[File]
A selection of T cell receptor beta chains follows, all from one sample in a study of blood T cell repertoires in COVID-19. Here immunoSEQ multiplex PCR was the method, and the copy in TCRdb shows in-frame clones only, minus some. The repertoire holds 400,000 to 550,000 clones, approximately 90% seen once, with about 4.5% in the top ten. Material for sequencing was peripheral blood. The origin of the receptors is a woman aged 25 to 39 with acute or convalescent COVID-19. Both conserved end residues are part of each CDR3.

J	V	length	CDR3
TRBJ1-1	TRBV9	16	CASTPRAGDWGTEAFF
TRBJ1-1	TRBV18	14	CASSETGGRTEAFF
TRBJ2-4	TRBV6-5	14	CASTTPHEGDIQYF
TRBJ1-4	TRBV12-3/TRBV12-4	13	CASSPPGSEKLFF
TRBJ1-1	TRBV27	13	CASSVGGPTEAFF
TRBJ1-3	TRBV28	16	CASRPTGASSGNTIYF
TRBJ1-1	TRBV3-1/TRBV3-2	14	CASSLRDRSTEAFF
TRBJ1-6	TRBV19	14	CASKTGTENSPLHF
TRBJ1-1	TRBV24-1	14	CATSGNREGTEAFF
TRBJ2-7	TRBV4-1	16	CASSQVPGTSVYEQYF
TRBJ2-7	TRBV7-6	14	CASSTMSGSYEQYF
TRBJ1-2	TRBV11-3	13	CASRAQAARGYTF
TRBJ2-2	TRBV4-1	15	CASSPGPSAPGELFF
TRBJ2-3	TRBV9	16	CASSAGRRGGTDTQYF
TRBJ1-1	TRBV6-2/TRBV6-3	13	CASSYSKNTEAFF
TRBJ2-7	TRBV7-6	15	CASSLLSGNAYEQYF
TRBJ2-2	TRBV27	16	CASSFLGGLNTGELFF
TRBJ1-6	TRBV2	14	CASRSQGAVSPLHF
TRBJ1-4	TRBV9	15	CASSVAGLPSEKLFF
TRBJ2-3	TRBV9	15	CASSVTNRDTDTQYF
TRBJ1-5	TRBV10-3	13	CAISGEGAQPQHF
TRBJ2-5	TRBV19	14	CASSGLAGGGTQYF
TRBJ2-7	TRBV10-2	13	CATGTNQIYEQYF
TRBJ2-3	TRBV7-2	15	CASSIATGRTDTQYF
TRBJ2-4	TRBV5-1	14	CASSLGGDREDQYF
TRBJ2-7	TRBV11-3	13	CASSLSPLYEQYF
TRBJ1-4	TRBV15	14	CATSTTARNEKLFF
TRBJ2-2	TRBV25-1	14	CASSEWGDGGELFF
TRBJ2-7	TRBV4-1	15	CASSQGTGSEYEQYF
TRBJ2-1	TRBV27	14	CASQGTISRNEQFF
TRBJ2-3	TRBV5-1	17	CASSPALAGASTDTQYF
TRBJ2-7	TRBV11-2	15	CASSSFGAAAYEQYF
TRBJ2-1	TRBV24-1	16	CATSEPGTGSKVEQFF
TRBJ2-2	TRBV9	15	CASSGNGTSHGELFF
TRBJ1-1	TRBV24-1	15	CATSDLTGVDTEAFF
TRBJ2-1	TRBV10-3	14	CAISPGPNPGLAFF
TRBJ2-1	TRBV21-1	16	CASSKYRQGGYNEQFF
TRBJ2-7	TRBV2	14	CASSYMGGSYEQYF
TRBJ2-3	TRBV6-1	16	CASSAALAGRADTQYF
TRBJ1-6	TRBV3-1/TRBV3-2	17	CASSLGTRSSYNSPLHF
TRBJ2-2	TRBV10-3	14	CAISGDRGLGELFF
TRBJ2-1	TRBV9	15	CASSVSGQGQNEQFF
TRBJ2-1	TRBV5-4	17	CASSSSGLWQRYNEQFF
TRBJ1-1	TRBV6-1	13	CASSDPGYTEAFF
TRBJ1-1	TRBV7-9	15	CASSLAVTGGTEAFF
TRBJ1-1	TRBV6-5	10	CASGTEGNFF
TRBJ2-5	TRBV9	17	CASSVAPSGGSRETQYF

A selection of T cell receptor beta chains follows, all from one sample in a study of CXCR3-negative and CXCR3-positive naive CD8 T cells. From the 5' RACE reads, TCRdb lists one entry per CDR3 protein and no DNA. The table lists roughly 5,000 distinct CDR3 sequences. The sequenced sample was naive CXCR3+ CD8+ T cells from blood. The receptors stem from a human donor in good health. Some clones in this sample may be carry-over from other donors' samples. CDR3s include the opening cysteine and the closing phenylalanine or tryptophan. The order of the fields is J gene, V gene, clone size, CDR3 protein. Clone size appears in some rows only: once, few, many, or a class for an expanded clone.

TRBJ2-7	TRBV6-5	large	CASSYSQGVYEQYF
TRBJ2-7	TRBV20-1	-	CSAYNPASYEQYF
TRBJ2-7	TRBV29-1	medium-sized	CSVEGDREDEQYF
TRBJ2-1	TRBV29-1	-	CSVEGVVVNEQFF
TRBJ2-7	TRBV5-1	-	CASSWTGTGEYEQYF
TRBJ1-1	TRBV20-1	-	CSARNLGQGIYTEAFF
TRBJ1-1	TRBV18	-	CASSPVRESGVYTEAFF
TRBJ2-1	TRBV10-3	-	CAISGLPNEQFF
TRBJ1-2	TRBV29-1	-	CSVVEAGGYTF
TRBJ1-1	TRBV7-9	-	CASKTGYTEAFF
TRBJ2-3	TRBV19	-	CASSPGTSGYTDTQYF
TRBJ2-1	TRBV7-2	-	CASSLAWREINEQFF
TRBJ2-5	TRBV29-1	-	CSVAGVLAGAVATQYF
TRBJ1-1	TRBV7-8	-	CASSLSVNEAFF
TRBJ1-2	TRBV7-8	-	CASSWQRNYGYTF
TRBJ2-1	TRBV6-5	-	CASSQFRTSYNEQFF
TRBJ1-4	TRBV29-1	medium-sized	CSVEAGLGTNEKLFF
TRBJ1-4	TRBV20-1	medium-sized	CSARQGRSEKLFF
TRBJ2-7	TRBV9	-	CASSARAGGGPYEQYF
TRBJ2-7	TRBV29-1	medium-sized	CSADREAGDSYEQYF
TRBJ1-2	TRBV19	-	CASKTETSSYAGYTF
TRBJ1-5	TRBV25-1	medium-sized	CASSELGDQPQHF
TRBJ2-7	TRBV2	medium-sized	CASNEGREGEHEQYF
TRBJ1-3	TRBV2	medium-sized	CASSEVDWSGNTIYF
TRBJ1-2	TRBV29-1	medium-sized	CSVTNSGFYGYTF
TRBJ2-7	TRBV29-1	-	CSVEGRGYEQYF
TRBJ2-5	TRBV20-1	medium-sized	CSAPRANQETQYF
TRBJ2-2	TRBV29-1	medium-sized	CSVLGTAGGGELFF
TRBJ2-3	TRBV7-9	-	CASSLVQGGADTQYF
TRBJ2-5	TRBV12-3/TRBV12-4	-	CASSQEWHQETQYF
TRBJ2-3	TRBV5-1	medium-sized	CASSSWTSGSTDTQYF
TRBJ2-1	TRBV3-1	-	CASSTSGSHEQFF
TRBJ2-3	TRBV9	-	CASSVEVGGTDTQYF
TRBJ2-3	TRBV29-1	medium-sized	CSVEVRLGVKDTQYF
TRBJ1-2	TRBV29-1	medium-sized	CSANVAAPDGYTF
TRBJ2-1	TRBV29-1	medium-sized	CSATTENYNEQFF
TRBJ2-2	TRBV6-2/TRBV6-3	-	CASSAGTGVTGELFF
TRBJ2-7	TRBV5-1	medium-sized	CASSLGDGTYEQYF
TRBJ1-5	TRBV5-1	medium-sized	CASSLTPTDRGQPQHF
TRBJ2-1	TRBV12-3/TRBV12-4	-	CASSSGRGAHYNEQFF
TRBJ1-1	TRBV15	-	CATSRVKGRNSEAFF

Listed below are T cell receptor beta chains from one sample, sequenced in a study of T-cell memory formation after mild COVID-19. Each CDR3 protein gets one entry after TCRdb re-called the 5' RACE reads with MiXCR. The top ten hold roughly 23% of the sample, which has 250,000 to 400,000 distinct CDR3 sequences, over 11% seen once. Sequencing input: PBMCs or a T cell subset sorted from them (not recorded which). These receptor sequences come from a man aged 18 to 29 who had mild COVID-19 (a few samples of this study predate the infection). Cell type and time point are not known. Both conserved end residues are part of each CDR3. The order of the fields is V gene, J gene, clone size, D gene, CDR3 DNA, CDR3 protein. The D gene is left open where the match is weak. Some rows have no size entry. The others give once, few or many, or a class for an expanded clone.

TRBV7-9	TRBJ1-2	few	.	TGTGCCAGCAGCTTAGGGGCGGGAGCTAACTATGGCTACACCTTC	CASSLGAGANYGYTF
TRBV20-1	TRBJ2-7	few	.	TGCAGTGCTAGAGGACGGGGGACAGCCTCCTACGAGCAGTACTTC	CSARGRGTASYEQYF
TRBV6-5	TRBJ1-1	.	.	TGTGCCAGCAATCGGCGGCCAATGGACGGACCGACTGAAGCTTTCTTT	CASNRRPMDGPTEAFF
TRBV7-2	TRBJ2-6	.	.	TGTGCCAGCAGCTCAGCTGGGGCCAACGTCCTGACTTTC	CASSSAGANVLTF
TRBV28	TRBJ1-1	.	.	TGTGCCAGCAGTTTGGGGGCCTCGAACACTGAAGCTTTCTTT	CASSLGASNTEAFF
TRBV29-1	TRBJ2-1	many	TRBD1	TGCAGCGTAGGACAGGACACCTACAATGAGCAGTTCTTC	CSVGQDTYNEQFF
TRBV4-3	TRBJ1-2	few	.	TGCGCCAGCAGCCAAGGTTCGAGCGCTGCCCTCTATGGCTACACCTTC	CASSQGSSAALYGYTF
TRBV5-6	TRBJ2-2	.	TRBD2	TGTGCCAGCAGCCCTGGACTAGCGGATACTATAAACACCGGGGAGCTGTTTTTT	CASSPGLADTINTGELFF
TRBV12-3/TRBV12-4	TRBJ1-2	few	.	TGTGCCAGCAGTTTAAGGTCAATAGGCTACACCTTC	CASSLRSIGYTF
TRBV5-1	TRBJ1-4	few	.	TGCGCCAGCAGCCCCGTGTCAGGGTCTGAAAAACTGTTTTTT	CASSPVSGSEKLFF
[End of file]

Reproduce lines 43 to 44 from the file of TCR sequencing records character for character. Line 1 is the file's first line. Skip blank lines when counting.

TRBJ2-2	TRBV10-3	14	CAISGDRGLGELFF
TRBJ2-1	TRBV9	15	CASSVSGQGQNEQFF